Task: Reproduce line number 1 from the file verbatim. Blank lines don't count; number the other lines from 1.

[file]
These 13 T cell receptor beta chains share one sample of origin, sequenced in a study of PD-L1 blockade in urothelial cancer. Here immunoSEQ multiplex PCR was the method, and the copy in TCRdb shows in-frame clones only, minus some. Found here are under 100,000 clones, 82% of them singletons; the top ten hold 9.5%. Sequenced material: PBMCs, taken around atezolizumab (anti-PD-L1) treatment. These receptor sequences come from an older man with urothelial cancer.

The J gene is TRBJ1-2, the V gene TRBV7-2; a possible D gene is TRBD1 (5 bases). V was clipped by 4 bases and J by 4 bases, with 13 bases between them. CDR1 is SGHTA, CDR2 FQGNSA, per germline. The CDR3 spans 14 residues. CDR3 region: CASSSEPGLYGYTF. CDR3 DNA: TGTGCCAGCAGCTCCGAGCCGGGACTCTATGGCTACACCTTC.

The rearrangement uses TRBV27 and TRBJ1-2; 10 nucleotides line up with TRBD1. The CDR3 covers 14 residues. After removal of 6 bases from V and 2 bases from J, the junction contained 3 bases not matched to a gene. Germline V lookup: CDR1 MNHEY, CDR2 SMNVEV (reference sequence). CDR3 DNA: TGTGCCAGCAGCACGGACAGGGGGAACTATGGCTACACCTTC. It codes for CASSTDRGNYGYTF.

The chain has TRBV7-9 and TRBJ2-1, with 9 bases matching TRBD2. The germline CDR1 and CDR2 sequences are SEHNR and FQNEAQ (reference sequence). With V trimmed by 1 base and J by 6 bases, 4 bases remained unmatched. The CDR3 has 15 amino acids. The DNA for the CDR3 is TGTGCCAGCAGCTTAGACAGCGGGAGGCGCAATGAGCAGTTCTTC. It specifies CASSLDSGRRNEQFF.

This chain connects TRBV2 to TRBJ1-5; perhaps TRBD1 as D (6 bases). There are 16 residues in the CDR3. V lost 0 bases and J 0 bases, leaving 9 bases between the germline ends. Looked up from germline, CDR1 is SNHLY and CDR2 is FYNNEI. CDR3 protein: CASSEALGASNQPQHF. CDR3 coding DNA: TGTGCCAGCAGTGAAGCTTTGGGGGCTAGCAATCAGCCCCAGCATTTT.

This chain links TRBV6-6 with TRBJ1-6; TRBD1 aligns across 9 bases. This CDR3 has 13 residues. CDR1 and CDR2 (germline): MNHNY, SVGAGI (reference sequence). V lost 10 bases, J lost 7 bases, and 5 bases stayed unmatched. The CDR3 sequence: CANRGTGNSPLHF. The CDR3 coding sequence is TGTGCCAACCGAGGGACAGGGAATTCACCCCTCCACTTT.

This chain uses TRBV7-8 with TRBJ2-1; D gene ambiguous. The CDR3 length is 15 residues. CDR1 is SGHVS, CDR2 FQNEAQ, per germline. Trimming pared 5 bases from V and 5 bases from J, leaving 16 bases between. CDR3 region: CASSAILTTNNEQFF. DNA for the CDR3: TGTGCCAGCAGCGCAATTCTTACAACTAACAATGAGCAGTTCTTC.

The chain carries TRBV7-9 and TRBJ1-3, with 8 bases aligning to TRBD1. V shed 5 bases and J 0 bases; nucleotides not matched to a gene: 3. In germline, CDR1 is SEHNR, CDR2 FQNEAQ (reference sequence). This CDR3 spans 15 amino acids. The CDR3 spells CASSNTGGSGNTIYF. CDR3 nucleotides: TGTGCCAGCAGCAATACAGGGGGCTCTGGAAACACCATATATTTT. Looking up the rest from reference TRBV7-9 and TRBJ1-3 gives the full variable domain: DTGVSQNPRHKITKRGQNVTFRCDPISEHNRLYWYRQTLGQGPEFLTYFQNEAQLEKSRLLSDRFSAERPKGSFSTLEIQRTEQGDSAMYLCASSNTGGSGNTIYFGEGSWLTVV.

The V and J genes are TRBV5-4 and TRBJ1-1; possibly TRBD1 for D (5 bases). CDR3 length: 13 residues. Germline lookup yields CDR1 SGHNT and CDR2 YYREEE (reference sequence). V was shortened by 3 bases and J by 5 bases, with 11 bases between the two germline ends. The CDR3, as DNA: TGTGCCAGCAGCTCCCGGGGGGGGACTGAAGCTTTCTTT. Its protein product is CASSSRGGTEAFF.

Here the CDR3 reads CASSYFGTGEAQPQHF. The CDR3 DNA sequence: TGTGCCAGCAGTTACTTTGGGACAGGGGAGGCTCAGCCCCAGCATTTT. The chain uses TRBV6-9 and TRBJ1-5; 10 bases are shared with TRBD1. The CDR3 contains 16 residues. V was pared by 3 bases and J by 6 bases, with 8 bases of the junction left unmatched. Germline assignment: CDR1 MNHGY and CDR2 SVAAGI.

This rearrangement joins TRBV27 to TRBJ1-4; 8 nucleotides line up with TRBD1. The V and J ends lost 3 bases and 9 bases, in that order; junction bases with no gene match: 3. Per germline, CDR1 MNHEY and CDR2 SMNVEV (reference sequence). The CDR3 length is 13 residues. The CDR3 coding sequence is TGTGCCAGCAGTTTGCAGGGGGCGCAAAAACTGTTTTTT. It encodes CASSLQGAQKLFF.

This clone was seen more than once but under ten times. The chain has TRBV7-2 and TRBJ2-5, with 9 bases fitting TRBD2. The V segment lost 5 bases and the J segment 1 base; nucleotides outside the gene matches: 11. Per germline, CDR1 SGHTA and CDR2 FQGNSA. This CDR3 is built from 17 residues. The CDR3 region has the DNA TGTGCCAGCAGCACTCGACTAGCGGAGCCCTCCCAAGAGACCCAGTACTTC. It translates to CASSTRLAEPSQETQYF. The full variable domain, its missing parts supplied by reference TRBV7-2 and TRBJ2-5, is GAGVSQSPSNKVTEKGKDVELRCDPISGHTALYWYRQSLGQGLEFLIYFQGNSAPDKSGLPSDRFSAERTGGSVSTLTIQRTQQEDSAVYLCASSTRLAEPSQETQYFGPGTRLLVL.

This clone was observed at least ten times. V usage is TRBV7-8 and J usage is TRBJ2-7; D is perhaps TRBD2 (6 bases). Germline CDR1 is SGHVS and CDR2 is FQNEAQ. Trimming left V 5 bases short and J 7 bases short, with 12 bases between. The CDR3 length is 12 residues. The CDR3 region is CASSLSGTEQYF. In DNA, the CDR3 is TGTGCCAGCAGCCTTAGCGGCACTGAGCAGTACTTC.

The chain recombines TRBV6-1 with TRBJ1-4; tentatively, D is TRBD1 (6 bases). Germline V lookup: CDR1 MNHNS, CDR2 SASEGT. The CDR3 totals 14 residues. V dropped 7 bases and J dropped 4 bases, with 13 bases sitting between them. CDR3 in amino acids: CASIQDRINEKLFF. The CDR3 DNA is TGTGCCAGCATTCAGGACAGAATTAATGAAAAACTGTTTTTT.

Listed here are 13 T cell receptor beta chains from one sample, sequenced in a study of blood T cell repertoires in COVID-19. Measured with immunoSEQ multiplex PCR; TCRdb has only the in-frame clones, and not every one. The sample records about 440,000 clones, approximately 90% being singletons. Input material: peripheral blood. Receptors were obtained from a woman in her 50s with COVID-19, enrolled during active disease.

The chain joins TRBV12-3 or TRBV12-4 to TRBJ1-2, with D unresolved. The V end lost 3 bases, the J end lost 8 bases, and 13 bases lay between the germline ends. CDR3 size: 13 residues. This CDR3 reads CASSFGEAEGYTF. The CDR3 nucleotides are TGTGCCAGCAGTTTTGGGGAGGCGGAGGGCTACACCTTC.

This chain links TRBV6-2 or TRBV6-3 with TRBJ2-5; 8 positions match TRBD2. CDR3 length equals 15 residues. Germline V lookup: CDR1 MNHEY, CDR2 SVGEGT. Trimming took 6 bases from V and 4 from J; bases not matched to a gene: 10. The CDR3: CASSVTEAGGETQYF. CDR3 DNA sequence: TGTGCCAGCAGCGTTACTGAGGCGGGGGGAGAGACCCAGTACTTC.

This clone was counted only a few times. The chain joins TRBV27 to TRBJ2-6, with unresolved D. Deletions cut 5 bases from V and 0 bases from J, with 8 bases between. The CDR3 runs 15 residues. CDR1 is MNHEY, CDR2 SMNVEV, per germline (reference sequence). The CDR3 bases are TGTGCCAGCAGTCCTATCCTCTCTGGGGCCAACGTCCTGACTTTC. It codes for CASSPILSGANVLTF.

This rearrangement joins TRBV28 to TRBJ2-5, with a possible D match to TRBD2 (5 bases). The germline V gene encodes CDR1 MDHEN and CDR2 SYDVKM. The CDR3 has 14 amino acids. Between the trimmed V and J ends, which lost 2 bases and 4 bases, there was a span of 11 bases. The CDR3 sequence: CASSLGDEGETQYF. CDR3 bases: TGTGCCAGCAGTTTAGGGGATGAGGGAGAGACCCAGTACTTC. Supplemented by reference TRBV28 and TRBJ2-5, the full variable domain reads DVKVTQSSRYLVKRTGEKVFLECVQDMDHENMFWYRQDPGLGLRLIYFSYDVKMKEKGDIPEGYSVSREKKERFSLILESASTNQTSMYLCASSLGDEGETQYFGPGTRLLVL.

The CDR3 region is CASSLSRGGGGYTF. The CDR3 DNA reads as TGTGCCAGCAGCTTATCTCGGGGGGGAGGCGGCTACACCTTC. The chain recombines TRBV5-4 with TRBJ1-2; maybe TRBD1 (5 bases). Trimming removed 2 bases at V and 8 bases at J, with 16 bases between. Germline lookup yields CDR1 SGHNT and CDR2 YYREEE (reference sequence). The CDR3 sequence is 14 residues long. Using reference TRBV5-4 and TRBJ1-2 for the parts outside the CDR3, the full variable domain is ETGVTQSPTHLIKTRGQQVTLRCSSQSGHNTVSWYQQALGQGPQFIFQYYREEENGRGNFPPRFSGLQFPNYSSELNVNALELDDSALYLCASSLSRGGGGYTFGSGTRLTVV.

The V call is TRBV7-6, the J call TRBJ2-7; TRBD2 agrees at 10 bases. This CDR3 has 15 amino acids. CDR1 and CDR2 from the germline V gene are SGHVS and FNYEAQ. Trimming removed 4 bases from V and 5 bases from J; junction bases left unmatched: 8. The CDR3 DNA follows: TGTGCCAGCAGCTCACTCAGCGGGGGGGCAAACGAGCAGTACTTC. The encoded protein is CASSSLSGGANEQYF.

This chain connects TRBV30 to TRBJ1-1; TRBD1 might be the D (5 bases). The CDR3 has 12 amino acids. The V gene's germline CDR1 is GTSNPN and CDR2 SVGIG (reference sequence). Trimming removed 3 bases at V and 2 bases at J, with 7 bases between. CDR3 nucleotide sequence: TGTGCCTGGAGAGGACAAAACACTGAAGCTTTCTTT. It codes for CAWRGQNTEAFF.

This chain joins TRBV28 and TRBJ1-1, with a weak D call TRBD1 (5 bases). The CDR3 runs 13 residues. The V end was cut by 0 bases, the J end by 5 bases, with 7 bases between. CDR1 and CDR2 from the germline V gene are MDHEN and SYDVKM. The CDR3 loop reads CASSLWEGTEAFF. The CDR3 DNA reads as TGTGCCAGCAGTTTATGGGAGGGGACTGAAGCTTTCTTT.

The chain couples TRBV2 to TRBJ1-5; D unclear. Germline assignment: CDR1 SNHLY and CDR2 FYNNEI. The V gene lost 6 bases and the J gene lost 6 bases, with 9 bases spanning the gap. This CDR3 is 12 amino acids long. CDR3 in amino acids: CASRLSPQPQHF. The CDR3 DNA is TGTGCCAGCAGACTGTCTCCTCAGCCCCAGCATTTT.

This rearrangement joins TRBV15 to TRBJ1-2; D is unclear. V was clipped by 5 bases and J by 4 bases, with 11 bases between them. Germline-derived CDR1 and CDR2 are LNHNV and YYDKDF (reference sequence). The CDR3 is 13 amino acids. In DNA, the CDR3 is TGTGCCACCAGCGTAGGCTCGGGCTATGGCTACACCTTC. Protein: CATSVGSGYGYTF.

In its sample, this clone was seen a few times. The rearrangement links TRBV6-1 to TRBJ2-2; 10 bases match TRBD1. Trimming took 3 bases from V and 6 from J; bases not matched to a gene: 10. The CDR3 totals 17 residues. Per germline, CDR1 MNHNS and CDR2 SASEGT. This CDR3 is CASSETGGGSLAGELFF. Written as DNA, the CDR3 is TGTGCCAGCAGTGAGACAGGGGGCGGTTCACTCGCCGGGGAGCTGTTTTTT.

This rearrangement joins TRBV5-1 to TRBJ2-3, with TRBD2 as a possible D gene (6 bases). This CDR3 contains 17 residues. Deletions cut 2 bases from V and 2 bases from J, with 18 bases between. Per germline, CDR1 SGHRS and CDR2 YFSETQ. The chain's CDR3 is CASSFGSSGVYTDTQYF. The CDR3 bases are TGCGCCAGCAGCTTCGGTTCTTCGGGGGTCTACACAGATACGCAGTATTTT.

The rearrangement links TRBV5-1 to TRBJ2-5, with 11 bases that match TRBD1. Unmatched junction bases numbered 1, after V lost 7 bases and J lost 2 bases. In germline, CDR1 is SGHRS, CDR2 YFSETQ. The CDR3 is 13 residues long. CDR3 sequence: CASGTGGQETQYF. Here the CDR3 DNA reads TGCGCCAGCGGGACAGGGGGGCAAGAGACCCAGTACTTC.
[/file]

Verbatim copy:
These 13 T cell receptor beta chains share one sample of origin, sequenced in a study of PD-L1 blockade in urothelial cancer. Here immunoSEQ multiplex PCR was the method, and the copy in TCRdb shows in-frame clones only, minus some. Found here are under 100,000 clones, 82% of them singletons; the top ten hold 9.5%. Sequenced material: PBMCs, taken around atezolizumab (anti-PD-L1) treatment. These receptor sequences come from an older man with urothelial cancer.